Simply looking at the amount of fat burned during exercise is shortsighted. Fat burning must be considered over the course of an entire day.
Q: I was told that low-intensity cardio is better for fat burning than high-intensity cardio. True or not?
It is true that aerobics performed at a low intensity (60 to 80 percent of max heart rate) burn a greater percentage of fat calories than higher intensity activities (which is why low-intensity cardio is called training in the “fat-burning zone”). The problem is, burning a greater percentage of fat doesn’t necessarily equate to burning more total fat calories. Consider the following as an example:
Suppose you walk on the treadmill for a half-hour and burn a total of 150 calories. Of these calories, say 60 percent comes from fat. This would mean that you’ve burned a total of 90 fat calories from the low-intensity cardio. Now, let’s say you run on the treadmill for that same half-hour, which might burn 300 calories with only 40 percent coming from fat. Well, the percentage is lower, but you’ve actually burned 120 fat calories in that same half-hour!
What’s more, not only is fat burning maximized during high-intensity activity, but there is also a bigger increase in excess post-exercise oxygen consumption (EPOC) – the amount of calories burned once the activity is finished. EPOC is intensity dependent … the more vigorous the exercise, the greater the after-burn. If you’re really training hard, this can keep your metabolism elevated long after you’ve stopped working out and have a significant effect on the amount of fat metabolized.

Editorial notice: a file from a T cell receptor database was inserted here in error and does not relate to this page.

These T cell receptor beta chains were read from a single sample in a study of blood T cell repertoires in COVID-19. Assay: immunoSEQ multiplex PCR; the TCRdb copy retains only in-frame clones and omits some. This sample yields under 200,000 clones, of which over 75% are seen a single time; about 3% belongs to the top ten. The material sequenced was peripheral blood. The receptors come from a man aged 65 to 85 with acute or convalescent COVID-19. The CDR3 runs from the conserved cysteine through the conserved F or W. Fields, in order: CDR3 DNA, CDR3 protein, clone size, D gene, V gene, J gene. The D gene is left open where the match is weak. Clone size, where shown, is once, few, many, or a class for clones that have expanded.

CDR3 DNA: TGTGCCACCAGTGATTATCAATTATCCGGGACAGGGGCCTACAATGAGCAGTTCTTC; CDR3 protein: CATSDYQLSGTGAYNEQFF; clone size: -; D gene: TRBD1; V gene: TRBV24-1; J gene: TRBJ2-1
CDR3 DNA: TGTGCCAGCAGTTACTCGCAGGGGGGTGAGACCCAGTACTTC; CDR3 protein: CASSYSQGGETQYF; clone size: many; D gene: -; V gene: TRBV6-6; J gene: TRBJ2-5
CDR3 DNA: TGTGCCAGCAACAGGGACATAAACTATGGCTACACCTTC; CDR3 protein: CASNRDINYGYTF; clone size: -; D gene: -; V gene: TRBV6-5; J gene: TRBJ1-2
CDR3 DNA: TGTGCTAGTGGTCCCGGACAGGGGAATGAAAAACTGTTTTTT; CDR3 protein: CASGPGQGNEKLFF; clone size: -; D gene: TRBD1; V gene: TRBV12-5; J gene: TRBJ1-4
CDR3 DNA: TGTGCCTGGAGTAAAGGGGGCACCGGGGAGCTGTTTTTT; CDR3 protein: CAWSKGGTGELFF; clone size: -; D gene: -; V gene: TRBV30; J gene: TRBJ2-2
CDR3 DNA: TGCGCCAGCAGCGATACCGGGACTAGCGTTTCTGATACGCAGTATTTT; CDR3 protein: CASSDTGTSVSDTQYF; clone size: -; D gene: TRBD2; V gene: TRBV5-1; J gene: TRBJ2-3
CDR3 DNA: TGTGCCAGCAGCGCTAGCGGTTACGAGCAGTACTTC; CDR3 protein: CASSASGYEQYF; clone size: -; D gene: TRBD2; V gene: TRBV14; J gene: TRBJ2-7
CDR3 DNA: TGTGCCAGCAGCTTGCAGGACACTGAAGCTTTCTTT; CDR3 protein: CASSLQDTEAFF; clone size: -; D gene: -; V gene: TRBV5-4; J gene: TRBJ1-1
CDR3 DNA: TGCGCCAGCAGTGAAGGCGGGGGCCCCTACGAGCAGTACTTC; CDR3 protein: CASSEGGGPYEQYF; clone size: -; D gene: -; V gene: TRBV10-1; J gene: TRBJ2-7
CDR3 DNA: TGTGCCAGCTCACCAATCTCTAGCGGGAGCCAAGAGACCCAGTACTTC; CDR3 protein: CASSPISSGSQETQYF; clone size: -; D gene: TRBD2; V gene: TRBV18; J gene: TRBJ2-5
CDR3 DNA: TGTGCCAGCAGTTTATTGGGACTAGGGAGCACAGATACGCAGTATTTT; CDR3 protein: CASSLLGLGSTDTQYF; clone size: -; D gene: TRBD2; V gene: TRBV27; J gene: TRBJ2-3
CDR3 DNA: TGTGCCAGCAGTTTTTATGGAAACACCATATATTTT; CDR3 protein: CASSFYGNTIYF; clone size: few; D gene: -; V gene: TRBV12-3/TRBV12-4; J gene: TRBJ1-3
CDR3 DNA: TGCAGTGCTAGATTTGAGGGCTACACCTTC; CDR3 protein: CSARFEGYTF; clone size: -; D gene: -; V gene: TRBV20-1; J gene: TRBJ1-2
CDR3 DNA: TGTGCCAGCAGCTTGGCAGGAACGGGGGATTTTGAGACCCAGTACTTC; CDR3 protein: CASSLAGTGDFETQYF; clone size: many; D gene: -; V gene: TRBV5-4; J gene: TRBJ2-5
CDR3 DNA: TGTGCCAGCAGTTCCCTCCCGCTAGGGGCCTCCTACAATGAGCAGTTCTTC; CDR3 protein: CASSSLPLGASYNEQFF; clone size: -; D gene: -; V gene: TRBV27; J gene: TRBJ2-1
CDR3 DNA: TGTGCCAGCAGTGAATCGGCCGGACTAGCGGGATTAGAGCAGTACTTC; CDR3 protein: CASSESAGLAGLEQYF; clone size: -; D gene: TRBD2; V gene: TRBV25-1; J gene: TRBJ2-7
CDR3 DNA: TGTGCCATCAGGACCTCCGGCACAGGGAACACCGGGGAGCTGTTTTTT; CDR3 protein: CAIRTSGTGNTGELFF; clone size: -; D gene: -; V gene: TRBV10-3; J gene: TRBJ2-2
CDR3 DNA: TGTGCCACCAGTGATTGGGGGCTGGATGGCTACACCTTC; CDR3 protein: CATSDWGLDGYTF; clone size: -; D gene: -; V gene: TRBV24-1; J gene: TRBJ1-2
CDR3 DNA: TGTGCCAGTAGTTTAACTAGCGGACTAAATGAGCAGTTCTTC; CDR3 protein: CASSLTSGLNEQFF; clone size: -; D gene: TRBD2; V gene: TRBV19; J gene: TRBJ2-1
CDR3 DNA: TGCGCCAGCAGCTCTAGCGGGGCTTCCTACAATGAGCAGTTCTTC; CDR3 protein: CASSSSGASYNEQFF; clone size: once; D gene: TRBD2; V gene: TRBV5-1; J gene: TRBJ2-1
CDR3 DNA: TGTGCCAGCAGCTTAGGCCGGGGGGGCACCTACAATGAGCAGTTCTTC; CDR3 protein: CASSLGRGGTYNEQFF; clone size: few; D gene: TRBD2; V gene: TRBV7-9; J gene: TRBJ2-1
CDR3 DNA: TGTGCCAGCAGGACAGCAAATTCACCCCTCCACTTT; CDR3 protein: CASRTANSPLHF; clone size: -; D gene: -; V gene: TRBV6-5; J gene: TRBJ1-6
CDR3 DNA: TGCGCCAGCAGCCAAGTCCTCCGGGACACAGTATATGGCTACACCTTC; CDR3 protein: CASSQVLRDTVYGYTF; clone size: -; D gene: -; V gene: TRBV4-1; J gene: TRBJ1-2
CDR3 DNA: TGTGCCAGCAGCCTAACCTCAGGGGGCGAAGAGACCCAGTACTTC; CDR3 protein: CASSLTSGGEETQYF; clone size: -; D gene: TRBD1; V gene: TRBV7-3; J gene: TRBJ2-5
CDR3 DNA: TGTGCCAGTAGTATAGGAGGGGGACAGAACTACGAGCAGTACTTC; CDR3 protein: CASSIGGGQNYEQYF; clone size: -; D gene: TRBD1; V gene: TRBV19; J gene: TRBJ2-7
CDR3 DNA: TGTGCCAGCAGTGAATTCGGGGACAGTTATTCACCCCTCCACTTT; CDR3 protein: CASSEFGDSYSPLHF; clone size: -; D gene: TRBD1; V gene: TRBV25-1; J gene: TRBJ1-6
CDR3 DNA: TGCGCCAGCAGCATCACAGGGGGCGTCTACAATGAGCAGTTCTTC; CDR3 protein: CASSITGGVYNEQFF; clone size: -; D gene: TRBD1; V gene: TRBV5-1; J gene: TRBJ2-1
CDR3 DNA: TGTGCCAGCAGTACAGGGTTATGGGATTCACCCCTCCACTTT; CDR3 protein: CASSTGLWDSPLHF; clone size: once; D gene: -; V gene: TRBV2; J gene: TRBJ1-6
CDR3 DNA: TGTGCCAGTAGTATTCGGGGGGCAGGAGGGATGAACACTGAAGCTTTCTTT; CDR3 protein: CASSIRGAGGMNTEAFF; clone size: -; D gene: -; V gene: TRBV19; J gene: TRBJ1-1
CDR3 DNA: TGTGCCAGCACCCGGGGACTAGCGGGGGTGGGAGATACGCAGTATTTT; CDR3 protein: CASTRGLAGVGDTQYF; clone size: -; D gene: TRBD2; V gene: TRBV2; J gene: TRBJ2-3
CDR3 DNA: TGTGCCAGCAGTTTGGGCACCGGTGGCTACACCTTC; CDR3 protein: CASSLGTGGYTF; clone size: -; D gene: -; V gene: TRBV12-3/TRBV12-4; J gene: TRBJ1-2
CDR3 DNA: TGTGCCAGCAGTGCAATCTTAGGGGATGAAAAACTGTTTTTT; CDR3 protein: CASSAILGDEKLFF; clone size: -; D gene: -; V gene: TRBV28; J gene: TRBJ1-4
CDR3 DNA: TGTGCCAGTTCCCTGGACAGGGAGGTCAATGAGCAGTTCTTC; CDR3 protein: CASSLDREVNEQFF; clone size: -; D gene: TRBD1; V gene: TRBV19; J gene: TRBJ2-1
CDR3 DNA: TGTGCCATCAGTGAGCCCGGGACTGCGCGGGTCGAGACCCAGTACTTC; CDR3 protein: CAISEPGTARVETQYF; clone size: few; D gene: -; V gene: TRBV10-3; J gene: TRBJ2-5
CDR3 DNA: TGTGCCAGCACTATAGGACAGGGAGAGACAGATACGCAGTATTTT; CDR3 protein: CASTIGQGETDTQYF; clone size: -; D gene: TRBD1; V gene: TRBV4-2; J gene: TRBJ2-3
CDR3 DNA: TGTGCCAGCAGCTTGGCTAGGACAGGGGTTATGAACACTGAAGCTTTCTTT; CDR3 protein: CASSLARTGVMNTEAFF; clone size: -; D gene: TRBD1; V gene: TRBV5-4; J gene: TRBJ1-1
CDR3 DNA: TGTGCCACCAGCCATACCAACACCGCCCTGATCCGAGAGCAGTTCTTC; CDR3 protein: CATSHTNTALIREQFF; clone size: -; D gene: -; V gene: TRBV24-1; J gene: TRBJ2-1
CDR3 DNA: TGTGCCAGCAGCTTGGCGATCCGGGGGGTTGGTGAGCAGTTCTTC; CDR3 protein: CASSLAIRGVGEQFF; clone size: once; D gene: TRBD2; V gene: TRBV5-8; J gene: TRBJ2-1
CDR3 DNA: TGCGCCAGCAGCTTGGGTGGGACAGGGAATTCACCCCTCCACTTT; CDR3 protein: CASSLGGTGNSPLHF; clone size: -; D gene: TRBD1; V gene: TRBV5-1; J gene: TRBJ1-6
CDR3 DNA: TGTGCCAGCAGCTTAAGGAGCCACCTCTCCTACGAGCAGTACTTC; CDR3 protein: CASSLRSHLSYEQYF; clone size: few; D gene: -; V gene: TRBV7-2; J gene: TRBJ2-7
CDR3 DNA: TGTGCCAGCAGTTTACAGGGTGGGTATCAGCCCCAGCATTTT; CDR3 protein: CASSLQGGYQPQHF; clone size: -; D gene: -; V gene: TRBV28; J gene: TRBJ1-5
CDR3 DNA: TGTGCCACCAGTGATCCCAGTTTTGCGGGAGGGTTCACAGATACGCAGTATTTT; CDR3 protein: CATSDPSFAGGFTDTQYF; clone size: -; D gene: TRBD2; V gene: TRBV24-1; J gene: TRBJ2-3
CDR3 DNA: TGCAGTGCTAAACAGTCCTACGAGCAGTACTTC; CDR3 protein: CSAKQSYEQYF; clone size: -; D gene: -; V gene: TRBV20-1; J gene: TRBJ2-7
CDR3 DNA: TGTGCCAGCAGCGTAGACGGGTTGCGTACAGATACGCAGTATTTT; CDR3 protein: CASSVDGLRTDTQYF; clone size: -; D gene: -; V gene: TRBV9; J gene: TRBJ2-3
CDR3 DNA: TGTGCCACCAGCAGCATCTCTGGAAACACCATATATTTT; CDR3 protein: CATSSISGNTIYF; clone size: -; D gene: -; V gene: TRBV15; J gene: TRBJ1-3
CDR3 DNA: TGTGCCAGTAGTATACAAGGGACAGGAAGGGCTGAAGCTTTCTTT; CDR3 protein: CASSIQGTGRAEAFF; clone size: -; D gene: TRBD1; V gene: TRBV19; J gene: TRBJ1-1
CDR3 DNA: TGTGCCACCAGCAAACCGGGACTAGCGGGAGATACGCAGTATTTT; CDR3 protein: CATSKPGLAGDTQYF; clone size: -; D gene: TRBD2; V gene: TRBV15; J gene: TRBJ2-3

It’s also important to note that the human body is a very dynamic organism and continually adjusts its use of fat for fuel. Substrate utilization is governed by a host of factors (including enzyme levels, substrate availability, internal feedback loops, etc.) and these factors can literally change by the moment. Thus, simply looking at the amount of fat burned during exercise is shortsighted. Fat burning must be considered over the course of an entire day – not on an hour-to-hour basis – to get a meaningful perspective on its impact on body composition. And on this basis, high-intensity cardio always comes out ahead.
Bottom line: High-intensity exercise burns more fat calories on an absolute basis than lower intensity activities, making it the preferred choice if you’re looking to optimize fat loss.